A suitable setting for ethnographical collections adds immensely to their value alike from an instructional, aesthetic, and scientific standpoint. The British Royal Commission's report, in commenting on the absence of any adequate museum of ethnography in London, says, "The British Museum contains ethnographical collections which are unrivalled, but their present inadequate setting deprives them of much of their potential value," and it commends the wisdom of Belgium in devoting a large museum solely to the products of the Belgian Congo. Among the benefits flowing from the establishment of a national museum of ethnography it includes the scientific study of early civilizations, the promotion of a more sympathetic understanding of subject races, the provision of useful equipment to prospective Colonial administrators and pioneers, and the stimulation of trade by suggesting new ideas both to importers and exporters. In view of the gradual trend of population and trade to the shores of the Pacific and the paramount interests of the British Empire in these waters, this is a laudable aim. New Zealand, above all countries in the British Empire, may well commend and endorse it, and indeed advance its realization and utility by organizing, and so far as possible centralizing, on a national basis, its own unique resources. Further, by friendly co-operation with the Mother Country she should fill the gaps in her own Polynesian collections by recovering, by gift, loan or exchange, some of her expatriated gems of Native handicraft, or at least faithful replicas of them. She should also grasp reciprocally from time to time such opportunities as may present themselves of supplementing with specimens of special ethnographical and anthropological interest a separate Empire Museum of Ethnography, if and when established in London. While England should bear in mind that with every passing year educated and enlightened visitors from overseas seek - and expect to find - in our museums here in their most appropriate "setting" the most perfect specimens of Polynesian art, and in many instances develop a zeal for more meticulous study which their home environment and activities would never have stirred, New Zealand should never forget that a fully equipped ethnographical museum - or Polynesian section of the British Museum - in London is calculated to benefit this Dominion scientifically, artistically, and commercially, to an unparalleled degree. I take this opportunity, on behalf of New Zealand, as well as of myself, of thanking the Trustees of the British Museum for responding so sympathetically, within the limits of their statutory powers, to my request that they afford us their invaluable assistance in making good, from among their duplicated specimens which once had a home in this country, some of the more flagrant gaps in our Mori collections.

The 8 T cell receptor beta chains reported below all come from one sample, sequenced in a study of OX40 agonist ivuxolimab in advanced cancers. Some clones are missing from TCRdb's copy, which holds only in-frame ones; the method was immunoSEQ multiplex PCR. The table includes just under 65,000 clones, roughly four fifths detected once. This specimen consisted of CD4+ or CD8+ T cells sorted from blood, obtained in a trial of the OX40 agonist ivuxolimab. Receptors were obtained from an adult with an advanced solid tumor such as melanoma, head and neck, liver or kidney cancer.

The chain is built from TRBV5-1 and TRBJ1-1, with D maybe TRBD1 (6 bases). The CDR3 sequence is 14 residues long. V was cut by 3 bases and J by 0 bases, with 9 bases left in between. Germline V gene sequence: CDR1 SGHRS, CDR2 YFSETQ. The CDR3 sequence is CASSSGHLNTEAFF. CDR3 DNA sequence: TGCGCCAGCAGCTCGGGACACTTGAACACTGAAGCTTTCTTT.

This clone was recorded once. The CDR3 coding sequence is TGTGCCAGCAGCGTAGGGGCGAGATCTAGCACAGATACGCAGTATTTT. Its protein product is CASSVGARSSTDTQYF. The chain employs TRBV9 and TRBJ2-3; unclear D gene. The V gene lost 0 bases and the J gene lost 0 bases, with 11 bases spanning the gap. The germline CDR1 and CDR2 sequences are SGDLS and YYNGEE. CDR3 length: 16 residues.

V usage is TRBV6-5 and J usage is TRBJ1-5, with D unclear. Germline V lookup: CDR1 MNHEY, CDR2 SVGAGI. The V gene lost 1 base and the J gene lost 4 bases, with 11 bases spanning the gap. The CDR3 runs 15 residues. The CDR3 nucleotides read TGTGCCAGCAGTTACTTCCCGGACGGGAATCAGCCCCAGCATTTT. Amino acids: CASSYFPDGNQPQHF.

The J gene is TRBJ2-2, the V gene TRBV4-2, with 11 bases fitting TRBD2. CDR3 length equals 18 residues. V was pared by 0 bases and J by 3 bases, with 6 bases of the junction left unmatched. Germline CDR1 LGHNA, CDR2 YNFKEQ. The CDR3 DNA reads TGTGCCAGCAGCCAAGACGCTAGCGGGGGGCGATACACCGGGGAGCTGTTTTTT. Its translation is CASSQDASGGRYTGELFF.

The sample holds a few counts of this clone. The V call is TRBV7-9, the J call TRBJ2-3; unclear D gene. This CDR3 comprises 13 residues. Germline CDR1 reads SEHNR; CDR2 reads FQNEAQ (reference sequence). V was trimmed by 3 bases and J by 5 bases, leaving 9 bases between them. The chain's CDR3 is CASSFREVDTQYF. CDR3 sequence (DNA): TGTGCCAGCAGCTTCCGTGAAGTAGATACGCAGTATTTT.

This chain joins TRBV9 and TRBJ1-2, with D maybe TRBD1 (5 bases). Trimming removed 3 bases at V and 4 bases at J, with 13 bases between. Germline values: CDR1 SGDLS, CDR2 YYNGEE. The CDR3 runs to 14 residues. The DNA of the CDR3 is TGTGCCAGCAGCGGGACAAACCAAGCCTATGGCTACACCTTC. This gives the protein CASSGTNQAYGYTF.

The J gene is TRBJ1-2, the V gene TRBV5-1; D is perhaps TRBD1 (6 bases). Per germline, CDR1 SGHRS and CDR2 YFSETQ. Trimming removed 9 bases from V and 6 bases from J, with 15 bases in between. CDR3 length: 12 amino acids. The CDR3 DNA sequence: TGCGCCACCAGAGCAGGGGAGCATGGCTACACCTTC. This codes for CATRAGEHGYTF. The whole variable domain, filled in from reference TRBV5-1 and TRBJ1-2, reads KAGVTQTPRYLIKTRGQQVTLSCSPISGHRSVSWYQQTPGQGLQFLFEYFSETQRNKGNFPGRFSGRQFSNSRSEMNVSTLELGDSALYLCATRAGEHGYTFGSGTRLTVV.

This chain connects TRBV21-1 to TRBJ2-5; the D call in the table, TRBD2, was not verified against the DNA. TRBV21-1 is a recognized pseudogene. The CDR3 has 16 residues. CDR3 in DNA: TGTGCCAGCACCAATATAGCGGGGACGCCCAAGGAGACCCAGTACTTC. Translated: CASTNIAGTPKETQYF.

This institution will be fortunate in having besides its galleries a commodious lecture hall, as well as work rooms and storage space, the absence of which has in the past obstructed the full utilization of many public museums and conduced to untidiness and disorganization.